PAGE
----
With nearly sixty percent of total disaster-related deaths — more than two million since 1970 — the Indo-Pacific is the most disaster-prone region in the world. This number should not come as a surprise considering the region’s massive population, the number of people living at or near coastal areas, and the number of developing nations in the Indo-Pacific. Worse yet, the region is becoming increasingly vulnerable to climate-related disasters bolstering growing concern about other threats such as rising sea levels, fishery depletion, and water salination. We needn’t look far for examples: In 2015 and 2016 Cyclones Pam and Winston — the two strongest storms ever recorded in the South Pacific — battered Oceania, a subset of the larger Indo-Pacific comprised of small island developing states (SIDS). More recently, Australia’s intense bushfires provided a reminder that climate change affects more than just small, poor island nations.
The Indo-Pacific’s susceptibility to severe natural and climate disasters makes the efficiency and effectiveness of humanitarian assistance and disaster relief (HADR) all the more important. International HADR efforts are essential to providing immediate relief to poor, isolated, and/or developing nations in the wake of disasters.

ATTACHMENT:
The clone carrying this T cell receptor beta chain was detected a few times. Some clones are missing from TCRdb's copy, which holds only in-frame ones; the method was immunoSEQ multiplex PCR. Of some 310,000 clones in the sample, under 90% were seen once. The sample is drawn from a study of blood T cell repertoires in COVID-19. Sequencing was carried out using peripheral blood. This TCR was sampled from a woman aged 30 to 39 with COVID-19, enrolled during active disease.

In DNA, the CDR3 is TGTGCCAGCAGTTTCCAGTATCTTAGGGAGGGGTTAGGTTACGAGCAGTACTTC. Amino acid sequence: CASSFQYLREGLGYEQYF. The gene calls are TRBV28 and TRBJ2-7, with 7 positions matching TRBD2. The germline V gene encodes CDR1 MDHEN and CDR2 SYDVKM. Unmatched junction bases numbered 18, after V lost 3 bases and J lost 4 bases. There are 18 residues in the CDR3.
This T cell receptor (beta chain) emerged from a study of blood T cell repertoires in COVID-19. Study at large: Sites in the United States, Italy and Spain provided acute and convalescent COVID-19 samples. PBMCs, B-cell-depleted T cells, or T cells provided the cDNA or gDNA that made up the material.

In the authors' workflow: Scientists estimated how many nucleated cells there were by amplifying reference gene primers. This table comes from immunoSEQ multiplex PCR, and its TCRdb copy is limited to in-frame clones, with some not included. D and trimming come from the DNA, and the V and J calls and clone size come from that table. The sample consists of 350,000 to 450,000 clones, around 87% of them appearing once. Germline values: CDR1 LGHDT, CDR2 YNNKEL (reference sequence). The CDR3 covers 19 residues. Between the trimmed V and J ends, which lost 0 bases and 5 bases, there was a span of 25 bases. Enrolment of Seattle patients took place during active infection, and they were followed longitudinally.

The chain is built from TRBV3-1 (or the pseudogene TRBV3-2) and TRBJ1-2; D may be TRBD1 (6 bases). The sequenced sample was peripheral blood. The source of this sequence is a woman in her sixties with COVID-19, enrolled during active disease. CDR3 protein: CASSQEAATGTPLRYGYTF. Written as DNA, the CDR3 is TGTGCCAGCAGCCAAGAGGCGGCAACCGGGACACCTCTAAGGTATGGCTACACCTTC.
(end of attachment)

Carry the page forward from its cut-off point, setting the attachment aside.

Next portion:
This post strives to outline American HADR in the Indo-Pacific, compare US efforts with China’s growing HADR role, and assess the implications for American and Chinese HADR efforts in the region; in assessing each of these topics, I will extend the conversation to consider the implications for Oceania given the threats facing the low-lying atoll and isolated SIDS in that region. In doing so, this post relies greatly on past work by our partners at the Center for Excellence in Disaster Management and Humanitarian Assistance, particularly Adrian Duaine and researcher Taylor Tielke.
The US has played a dominant leadership role in Asia since the end of World War II. The US’ strong military presence in Asia combines with its inclination to help in times of crisis to make the country one of the most committed and effective international HADR providers. Between 1991 and 2019, the US armed forces responded to 36 natural disasters in 15 countries in the Indo-Pacific region. These interventions include responses to a wide variety of disasters.